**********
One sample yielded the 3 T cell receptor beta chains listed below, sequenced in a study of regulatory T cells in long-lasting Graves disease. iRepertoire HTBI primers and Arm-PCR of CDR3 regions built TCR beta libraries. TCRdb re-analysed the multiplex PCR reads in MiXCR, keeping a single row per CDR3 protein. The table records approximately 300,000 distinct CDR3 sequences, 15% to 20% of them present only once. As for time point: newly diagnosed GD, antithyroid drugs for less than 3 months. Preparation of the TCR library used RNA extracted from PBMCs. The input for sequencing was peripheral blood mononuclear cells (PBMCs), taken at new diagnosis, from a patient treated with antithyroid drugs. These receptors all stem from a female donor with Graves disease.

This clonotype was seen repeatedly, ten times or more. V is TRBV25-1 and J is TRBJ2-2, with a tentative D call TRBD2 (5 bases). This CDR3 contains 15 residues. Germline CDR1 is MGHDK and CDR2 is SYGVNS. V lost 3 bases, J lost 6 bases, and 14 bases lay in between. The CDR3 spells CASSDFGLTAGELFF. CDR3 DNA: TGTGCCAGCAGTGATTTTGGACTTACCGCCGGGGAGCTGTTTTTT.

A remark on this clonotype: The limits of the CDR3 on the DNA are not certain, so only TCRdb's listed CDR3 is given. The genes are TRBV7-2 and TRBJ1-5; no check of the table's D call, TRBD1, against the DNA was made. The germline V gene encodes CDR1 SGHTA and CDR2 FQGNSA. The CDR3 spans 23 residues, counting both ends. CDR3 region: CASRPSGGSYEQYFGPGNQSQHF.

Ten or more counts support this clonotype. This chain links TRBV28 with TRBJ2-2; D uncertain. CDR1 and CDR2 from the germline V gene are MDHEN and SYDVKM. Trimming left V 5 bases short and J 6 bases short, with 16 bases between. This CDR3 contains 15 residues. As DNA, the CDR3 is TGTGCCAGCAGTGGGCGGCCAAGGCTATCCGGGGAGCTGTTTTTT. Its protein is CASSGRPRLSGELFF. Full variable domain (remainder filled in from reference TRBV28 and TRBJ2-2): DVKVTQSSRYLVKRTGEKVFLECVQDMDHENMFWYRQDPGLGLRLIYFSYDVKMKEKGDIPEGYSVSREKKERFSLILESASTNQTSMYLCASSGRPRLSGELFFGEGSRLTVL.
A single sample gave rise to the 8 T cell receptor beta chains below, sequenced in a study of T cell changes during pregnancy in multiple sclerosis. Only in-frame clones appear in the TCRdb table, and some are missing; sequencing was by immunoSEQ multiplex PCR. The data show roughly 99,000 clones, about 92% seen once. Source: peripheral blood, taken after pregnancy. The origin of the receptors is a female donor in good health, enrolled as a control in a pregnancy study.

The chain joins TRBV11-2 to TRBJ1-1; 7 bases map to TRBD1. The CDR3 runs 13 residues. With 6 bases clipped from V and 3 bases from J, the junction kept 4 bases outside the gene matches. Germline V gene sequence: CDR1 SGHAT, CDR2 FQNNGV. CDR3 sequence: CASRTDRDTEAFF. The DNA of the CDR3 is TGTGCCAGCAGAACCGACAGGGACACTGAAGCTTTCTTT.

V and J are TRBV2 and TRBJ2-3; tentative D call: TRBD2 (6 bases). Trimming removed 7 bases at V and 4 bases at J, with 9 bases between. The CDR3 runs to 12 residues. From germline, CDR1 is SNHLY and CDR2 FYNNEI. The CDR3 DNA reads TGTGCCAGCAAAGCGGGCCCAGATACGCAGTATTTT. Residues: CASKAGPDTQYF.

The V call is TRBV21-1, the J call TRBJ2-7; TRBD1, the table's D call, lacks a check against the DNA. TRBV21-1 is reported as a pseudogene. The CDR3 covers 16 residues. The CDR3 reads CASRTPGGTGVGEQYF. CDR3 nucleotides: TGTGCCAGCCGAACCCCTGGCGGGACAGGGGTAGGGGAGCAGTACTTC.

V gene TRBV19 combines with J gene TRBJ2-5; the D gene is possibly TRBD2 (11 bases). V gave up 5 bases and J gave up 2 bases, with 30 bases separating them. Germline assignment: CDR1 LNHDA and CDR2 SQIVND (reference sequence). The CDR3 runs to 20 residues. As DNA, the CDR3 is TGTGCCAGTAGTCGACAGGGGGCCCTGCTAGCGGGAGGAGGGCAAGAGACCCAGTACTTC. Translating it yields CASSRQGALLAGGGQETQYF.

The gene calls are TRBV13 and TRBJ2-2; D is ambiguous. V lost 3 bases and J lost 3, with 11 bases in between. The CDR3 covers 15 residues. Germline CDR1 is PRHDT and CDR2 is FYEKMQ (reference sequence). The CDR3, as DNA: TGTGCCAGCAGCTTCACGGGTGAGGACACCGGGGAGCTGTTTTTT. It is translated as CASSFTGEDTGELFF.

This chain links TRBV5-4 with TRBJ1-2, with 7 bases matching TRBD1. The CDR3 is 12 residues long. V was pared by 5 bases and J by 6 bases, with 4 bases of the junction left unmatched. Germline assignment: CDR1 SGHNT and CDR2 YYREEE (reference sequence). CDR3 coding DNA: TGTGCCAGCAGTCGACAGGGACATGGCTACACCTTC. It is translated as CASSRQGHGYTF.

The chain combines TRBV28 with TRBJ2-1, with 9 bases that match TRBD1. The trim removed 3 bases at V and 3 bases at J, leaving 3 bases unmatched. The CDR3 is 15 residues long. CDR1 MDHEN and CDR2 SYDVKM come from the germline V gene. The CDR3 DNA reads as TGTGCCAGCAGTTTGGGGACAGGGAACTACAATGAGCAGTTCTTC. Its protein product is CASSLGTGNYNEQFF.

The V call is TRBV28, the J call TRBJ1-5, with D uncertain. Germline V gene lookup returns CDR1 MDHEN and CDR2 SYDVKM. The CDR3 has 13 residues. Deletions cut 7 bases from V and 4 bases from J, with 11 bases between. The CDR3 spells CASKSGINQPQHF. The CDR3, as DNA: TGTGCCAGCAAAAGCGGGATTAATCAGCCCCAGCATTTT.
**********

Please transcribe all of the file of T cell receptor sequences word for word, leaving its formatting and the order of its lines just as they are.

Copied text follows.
One sample yielded the 3 T cell receptor beta chains listed below, sequenced in a study of regulatory T cells in long-lasting Graves disease. iRepertoire HTBI primers and Arm-PCR of CDR3 regions built TCR beta libraries. TCRdb re-analysed the multiplex PCR reads in MiXCR, keeping a single row per CDR3 protein. The table records approximately 300,000 distinct CDR3 sequences, 15% to 20% of them present only once. As for time point: newly diagnosed GD, antithyroid drugs for less than 3 months. Preparation of the TCR library used RNA extracted from PBMCs. The input for sequencing was peripheral blood mononuclear cells (PBMCs), taken at new diagnosis, from a patient treated with antithyroid drugs. These receptors all stem from a female donor with Graves disease.

This clonotype was seen repeatedly, ten times or more. V is TRBV25-1 and J is TRBJ2-2, with a tentative D call TRBD2 (5 bases). This CDR3 contains 15 residues. Germline CDR1 is MGHDK and CDR2 is SYGVNS. V lost 3 bases, J lost 6 bases, and 14 bases lay in between. The CDR3 spells CASSDFGLTAGELFF. CDR3 DNA: TGTGCCAGCAGTGATTTTGGACTTACCGCCGGGGAGCTGTTTTTT.

A remark on this clonotype: The limits of the CDR3 on the DNA are not certain, so only TCRdb's listed CDR3 is given. The genes are TRBV7-2 and TRBJ1-5; no check of the table's D call, TRBD1, against the DNA was made. The germline V gene encodes CDR1 SGHTA and CDR2 FQGNSA. The CDR3 spans 23 residues, counting both ends. CDR3 region: CASRPSGGSYEQYFGPGNQSQHF.

Ten or more counts support this clonotype. This chain links TRBV28 with TRBJ2-2; D uncertain. CDR1 and CDR2 from the germline V gene are MDHEN and SYDVKM. Trimming left V 5 bases short and J 6 bases short, with 16 bases between. This CDR3 contains 15 residues. As DNA, the CDR3 is TGTGCCAGCAGTGGGCGGCCAAGGCTATCCGGGGAGCTGTTTTTT. Its protein is CASSGRPRLSGELFF. Full variable domain (remainder filled in from reference TRBV28 and TRBJ2-2): DVKVTQSSRYLVKRTGEKVFLECVQDMDHENMFWYRQDPGLGLRLIYFSYDVKMKEKGDIPEGYSVSREKKERFSLILESASTNQTSMYLCASSGRPRLSGELFFGEGSRLTVL.
A single sample gave rise to the 8 T cell receptor beta chains below, sequenced in a study of T cell changes during pregnancy in multiple sclerosis. Only in-frame clones appear in the TCRdb table, and some are missing; sequencing was by immunoSEQ multiplex PCR. The data show roughly 99,000 clones, about 92% seen once. Source: peripheral blood, taken after pregnancy. The origin of the receptors is a female donor in good health, enrolled as a control in a pregnancy study.

The chain joins TRBV11-2 to TRBJ1-1; 7 bases map to TRBD1. The CDR3 runs 13 residues. With 6 bases clipped from V and 3 bases from J, the junction kept 4 bases outside the gene matches. Germline V gene sequence: CDR1 SGHAT, CDR2 FQNNGV. CDR3 sequence: CASRTDRDTEAFF. The DNA of the CDR3 is TGTGCCAGCAGAACCGACAGGGACACTGAAGCTTTCTTT.

V and J are TRBV2 and TRBJ2-3; tentative D call: TRBD2 (6 bases). Trimming removed 7 bases at V and 4 bases at J, with 9 bases between. The CDR3 runs to 12 residues. From germline, CDR1 is SNHLY and CDR2 FYNNEI. The CDR3 DNA reads TGTGCCAGCAAAGCGGGCCCAGATACGCAGTATTTT. Residues: CASKAGPDTQYF.

The V call is TRBV21-1, the J call TRBJ2-7; TRBD1, the table's D call, lacks a check against the DNA. TRBV21-1 is reported as a pseudogene. The CDR3 covers 16 residues. The CDR3 reads CASRTPGGTGVGEQYF. CDR3 nucleotides: TGTGCCAGCCGAACCCCTGGCGGGACAGGGGTAGGGGAGCAGTACTTC.

V gene TRBV19 combines with J gene TRBJ2-5; the D gene is possibly TRBD2 (11 bases). V gave up 5 bases and J gave up 2 bases, with 30 bases separating them. Germline assignment: CDR1 LNHDA and CDR2 SQIVND (reference sequence). The CDR3 runs to 20 residues. As DNA, the CDR3 is TGTGCCAGTAGTCGACAGGGGGCCCTGCTAGCGGGAGGAGGGCAAGAGACCCAGTACTTC. Translating it yields CASSRQGALLAGGGQETQYF.

The gene calls are TRBV13 and TRBJ2-2; D is ambiguous. V lost 3 bases and J lost 3, with 11 bases in between. The CDR3 covers 15 residues. Germline CDR1 is PRHDT and CDR2 is FYEKMQ (reference sequence). The CDR3, as DNA: TGTGCCAGCAGCTTCACGGGTGAGGACACCGGGGAGCTGTTTTTT. It is translated as CASSFTGEDTGELFF.

This chain links TRBV5-4 with TRBJ1-2, with 7 bases matching TRBD1. The CDR3 is 12 residues long. V was pared by 5 bases and J by 6 bases, with 4 bases of the junction left unmatched. Germline assignment: CDR1 SGHNT and CDR2 YYREEE (reference sequence). CDR3 coding DNA: TGTGCCAGCAGTCGACAGGGACATGGCTACACCTTC. It is translated as CASSRQGHGYTF.

The chain combines TRBV28 with TRBJ2-1, with 9 bases that match TRBD1. The trim removed 3 bases at V and 3 bases at J, leaving 3 bases unmatched. The CDR3 is 15 residues long. CDR1 MDHEN and CDR2 SYDVKM come from the germline V gene. The CDR3 DNA reads as TGTGCCAGCAGTTTGGGGACAGGGAACTACAATGAGCAGTTCTTC. Its protein product is CASSLGTGNYNEQFF.

The V call is TRBV28, the J call TRBJ1-5, with D uncertain. Germline V gene lookup returns CDR1 MDHEN and CDR2 SYDVKM. The CDR3 has 13 residues. Deletions cut 7 bases from V and 4 bases from J, with 11 bases between. The CDR3 spells CASKSGINQPQHF. The CDR3, as DNA: TGTGCCAGCAAAAGCGGGATTAATCAGCCCCAGCATTTT.